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Lebanon: Chief Judge Makes Controversial Statement on Legality of Special Tribunal for Lebanon

(Nov. 8, 2010) The Special Tribunal for Lebanon (STL) is a mixed international/domestic tribunal whose jurisdiction is limited to investigating and prosecuting one specific domestic crime – the bombing of former Prime Minister Rafiq Hariri – and related offenses. The STL was created by an agreement between the United Nations and the Lebanese government and implemented, without regard to compliance with Lebanese constitutional requirements mandating parliamentary and presidential approval before such an agreement could enter into force. (For a summary review of circumstances surrounding the establishment of the STL and the legal questions it raises, see Issam Michael Saliba, International Tribunals, National Crimes and the Hariri Assassination: A Novel Development in International Criminal Law, Law Library of Congress website (June 6, 2007),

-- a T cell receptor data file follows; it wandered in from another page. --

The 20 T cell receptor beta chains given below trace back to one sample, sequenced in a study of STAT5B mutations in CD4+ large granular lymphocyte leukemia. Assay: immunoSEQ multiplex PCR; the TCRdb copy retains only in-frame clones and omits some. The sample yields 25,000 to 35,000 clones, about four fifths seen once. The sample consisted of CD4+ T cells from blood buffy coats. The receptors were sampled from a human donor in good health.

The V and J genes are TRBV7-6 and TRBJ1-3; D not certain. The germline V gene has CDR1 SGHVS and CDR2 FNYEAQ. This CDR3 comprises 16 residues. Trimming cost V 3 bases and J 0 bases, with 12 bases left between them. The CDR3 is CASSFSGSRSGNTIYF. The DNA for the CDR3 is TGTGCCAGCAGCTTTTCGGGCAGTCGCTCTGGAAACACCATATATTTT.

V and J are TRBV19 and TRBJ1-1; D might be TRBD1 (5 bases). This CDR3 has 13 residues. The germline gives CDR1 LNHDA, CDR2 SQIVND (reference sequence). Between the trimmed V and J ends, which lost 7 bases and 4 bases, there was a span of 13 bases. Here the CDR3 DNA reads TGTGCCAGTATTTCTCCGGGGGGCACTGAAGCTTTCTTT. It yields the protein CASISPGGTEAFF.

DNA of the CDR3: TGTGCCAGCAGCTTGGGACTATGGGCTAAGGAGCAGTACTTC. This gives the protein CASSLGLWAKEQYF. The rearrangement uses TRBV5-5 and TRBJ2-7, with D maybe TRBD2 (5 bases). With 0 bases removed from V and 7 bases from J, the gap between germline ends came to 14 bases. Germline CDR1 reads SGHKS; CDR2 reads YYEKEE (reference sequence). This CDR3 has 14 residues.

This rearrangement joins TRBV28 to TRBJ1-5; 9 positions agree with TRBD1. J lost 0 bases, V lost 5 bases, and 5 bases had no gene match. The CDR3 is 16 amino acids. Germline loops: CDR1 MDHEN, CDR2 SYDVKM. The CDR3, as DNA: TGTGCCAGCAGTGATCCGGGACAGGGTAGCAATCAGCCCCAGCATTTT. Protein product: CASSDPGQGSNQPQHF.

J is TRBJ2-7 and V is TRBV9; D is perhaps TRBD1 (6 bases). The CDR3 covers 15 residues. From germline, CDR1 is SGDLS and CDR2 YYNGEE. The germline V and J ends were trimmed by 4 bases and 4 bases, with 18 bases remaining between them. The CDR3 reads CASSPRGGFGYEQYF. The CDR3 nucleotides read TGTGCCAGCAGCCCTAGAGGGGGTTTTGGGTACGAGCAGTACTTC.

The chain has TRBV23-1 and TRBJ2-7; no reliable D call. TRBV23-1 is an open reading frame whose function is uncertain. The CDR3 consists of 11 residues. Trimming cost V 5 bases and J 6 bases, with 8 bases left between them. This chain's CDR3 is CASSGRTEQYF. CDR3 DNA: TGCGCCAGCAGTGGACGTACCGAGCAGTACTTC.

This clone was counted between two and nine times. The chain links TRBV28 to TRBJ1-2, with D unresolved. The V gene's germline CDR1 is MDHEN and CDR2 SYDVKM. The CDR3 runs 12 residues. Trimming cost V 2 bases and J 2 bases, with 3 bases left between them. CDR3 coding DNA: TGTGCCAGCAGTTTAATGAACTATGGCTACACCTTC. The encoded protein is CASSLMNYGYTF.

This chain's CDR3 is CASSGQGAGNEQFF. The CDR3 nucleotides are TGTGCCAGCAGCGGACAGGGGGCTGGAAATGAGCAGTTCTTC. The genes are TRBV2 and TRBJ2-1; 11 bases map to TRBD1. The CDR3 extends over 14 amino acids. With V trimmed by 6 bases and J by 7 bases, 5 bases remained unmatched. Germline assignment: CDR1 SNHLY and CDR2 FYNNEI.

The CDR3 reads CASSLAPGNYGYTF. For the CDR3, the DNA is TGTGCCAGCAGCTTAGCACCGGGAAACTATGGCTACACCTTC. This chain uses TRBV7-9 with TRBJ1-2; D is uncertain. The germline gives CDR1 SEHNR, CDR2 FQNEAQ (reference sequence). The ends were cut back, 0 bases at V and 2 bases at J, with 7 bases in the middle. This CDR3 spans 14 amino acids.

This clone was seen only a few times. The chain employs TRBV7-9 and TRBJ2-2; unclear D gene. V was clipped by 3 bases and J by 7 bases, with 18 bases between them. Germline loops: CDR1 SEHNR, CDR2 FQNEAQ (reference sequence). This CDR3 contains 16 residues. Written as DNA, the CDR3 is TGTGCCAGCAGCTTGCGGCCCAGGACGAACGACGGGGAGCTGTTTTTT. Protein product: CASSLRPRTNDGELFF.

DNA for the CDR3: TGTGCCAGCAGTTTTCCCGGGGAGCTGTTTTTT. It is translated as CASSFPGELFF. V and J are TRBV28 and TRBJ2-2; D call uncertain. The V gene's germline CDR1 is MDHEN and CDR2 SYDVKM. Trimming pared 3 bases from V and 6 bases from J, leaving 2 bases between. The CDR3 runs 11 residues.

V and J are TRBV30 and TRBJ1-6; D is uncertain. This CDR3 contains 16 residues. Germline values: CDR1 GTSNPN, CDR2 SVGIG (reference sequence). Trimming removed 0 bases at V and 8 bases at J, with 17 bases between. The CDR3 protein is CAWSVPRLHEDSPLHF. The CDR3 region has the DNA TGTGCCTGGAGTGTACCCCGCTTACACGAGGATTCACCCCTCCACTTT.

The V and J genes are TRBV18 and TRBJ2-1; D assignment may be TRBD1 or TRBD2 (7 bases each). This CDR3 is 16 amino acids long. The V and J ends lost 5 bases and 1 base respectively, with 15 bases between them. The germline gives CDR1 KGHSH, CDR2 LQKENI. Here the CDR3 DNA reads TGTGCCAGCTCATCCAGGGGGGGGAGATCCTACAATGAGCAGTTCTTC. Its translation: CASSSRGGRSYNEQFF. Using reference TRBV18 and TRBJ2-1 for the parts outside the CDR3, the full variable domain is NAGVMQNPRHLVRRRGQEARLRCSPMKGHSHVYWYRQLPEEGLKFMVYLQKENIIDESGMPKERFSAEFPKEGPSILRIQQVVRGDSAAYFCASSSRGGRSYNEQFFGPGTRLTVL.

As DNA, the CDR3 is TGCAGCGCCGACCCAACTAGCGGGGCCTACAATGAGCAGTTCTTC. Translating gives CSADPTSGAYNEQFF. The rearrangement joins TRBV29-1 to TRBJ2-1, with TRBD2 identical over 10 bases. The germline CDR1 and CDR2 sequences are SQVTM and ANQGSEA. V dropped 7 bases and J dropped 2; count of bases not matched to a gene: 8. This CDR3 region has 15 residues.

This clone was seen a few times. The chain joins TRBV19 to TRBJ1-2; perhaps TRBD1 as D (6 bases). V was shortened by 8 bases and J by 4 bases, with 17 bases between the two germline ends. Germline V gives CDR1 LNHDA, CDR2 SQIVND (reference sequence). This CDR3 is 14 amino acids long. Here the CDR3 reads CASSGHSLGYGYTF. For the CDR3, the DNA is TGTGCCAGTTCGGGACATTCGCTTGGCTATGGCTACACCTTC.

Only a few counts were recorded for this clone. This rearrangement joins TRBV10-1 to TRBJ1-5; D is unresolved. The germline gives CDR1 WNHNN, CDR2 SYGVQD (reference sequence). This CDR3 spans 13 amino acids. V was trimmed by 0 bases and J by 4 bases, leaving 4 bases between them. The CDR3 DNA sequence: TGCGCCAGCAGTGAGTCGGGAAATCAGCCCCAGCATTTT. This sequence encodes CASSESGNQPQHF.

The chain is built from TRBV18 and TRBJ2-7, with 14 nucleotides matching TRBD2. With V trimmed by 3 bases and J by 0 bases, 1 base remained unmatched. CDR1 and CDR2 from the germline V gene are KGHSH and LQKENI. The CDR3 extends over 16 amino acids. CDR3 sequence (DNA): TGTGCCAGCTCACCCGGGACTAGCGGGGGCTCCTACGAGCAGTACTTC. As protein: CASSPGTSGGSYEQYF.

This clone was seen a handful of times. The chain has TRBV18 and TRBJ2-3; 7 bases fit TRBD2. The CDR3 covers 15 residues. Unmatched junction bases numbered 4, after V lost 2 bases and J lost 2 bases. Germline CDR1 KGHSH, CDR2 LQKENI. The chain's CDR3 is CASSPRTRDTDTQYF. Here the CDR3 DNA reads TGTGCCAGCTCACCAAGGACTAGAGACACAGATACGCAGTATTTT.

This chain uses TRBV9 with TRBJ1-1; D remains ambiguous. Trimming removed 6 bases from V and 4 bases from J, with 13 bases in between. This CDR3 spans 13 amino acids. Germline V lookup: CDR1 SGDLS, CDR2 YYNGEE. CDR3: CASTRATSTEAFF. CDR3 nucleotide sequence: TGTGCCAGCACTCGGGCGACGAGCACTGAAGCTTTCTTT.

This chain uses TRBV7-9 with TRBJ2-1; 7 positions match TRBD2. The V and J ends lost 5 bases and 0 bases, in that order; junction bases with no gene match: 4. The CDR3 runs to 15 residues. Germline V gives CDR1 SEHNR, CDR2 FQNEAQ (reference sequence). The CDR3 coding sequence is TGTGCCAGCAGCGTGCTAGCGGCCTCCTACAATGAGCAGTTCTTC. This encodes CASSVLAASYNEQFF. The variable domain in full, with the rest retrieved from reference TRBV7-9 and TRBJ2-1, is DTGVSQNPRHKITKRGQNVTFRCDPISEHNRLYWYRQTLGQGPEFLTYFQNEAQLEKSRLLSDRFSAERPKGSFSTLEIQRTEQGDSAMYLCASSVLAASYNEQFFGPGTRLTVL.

Thus, one of the legal questions that may be raised by the defense in any future proceedings before the STL is the tribunal's own legality, since the underlying agreement of its establishment may be considered unconstitutional. On November 4, 2010, Italian judge Antonio Cassese, President of the STL, expressed an opinion on this very question. He said that in his capacity as a law professor and not as president of the tribunal, he acknowledges that the agreement to establish the STL was not concluded in compliance with the Lebanese Constitution, but that the Lebanese government's subsequent involvement in the staffing of the tribunal confirms that the government is bound by the agreement. (Aide to Bellmare: Israel Is One Source of Our Information [in Arabic], AL-AKHBAR (Nov. 4, 2010),